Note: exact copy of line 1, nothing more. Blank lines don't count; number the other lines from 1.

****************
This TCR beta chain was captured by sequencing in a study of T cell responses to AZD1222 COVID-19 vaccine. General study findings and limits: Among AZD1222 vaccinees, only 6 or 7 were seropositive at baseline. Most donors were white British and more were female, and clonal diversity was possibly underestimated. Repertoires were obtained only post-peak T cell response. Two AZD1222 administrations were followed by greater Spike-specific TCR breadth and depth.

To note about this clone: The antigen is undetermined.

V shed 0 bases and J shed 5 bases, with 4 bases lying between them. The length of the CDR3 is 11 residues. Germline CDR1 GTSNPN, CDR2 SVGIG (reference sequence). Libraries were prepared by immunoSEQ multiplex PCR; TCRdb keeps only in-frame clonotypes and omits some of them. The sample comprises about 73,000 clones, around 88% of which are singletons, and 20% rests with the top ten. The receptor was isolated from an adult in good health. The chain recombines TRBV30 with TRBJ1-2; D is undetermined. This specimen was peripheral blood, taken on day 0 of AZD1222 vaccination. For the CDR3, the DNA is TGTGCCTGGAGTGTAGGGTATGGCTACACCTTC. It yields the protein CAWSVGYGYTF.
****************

This TCR beta chain was captured by sequencing in a study of T cell responses to AZD1222 COVID-19 vaccine. General study findings and limits: Among AZD1222 vaccinees, only 6 or 7 were seropositive at baseline. Most donors were white British and more were female, and clonal diversity was possibly underestimated. Repertoires were obtained only post-peak T cell response. Two AZD1222 administrations were followed by greater Spike-specific TCR breadth and depth.